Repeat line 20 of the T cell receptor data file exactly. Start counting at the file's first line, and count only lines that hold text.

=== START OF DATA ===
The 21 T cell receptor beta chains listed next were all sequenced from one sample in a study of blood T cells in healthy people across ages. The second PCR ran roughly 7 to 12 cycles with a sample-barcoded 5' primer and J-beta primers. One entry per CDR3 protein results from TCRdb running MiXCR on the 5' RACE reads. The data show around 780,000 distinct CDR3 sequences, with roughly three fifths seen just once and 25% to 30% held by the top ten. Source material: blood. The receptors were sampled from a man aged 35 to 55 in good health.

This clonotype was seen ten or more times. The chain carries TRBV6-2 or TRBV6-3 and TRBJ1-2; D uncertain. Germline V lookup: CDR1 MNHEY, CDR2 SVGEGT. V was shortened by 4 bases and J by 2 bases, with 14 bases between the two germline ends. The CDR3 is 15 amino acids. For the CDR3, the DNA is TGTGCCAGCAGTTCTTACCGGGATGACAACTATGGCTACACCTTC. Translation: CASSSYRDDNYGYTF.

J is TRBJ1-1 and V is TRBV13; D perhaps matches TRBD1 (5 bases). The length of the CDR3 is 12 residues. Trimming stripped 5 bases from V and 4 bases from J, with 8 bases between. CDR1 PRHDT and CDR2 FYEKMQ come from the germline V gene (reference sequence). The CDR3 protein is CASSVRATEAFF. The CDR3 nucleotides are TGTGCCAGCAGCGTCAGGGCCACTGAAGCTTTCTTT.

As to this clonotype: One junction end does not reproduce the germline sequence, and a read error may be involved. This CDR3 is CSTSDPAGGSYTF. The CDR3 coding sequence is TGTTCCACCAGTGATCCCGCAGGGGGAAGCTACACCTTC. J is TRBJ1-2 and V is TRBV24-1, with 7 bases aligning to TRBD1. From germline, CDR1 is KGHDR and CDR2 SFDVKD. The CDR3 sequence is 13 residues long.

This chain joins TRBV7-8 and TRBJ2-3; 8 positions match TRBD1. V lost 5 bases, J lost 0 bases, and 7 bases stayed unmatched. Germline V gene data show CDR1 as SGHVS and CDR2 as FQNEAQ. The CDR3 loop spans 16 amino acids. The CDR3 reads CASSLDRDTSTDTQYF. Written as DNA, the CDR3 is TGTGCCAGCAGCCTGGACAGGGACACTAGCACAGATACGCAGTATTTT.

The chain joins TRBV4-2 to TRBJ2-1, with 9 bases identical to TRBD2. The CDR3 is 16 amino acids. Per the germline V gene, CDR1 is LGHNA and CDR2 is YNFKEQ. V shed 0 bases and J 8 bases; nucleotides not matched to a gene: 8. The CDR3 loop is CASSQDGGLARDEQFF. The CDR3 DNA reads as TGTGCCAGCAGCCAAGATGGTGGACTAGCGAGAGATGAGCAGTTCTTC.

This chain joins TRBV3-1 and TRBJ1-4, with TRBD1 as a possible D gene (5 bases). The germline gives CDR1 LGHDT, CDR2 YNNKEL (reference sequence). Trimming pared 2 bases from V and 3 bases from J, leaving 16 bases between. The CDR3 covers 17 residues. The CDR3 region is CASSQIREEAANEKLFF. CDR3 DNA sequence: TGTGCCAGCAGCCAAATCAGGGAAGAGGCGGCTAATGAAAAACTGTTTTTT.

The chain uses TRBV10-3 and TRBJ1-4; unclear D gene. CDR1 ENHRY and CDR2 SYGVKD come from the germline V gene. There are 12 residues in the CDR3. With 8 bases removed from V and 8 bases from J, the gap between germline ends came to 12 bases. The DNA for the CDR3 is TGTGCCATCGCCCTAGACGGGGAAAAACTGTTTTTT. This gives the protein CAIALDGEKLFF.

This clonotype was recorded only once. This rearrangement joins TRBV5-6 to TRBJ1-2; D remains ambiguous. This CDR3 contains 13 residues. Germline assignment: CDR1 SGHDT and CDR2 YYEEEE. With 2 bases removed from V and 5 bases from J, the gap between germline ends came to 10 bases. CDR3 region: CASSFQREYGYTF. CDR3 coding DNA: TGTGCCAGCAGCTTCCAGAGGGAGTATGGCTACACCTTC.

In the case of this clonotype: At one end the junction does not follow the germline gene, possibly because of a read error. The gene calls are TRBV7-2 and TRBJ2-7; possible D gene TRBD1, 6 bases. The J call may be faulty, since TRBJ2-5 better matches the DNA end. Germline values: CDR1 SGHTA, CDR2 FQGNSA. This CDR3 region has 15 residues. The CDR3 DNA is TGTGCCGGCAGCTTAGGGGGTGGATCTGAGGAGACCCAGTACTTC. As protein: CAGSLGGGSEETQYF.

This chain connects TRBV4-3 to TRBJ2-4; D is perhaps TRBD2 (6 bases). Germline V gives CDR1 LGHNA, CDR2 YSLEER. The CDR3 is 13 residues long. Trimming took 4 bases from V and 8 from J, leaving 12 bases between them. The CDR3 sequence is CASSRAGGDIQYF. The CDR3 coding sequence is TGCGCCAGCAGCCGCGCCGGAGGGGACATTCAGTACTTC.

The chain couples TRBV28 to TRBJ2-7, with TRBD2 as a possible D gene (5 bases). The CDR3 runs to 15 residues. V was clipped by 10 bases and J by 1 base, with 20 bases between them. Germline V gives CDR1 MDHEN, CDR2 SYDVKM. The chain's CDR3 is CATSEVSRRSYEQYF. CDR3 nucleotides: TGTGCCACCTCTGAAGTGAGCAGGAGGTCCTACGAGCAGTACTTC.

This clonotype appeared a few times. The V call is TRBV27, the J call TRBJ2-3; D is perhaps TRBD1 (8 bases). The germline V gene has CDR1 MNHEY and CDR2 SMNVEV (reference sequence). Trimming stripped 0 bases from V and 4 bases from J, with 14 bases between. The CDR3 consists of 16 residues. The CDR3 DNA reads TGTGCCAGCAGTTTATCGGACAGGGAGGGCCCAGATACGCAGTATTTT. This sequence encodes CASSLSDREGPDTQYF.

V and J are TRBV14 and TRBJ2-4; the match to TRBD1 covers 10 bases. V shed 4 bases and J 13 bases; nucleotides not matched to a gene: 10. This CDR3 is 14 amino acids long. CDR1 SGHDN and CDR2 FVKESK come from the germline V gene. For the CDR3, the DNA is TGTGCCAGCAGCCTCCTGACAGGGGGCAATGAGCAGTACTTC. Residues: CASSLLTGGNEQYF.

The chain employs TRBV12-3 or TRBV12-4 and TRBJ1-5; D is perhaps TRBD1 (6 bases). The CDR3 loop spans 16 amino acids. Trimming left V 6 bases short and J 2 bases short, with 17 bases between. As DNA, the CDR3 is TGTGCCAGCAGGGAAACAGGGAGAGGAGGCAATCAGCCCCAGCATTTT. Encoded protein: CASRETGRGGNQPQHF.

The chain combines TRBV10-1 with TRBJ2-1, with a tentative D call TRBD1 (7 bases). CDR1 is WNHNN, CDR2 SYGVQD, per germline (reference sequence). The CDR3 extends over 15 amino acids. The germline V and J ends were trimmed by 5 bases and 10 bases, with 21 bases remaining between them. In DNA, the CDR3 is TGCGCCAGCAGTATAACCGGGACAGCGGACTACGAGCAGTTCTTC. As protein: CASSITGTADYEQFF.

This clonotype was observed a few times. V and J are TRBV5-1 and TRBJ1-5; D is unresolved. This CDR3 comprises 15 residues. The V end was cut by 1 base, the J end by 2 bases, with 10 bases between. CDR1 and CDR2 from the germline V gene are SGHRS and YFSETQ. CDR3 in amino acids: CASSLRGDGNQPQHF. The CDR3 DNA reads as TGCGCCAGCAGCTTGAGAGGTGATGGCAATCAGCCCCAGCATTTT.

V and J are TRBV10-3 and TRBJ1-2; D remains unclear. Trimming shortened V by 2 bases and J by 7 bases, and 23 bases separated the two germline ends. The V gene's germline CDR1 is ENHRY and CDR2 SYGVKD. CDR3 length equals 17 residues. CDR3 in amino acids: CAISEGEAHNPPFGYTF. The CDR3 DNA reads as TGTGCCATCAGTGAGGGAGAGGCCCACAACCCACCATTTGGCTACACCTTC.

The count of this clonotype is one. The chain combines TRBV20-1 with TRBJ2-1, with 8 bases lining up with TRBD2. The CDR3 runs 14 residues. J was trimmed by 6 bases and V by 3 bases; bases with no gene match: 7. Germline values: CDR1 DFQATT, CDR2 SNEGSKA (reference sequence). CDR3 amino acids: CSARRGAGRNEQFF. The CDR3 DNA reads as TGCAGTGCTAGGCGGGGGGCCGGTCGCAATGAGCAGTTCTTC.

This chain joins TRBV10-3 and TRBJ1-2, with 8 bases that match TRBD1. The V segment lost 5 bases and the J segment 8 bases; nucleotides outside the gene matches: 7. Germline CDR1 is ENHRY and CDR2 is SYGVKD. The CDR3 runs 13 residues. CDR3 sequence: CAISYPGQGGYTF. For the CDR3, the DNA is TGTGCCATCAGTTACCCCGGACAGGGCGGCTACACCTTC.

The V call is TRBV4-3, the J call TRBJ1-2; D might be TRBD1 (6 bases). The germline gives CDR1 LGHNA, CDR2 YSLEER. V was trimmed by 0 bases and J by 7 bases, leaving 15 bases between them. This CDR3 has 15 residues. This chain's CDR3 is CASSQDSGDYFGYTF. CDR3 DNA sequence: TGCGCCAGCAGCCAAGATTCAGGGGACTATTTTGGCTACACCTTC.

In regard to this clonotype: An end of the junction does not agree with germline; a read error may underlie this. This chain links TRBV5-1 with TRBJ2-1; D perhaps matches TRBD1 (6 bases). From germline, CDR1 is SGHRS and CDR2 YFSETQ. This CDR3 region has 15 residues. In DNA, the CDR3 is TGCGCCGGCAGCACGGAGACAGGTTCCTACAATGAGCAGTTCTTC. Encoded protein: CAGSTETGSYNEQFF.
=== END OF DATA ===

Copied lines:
This chain joins TRBV10-3 and TRBJ1-2, with 8 bases that match TRBD1. The V segment lost 5 bases and the J segment 8 bases; nucleotides outside the gene matches: 7. Germline CDR1 is ENHRY and CDR2 is SYGVKD. The CDR3 runs 13 residues. CDR3 sequence: CAISYPGQGGYTF. For the CDR3, the DNA is TGTGCCATCAGTTACCCCGGACAGGGCGGCTACACCTTC.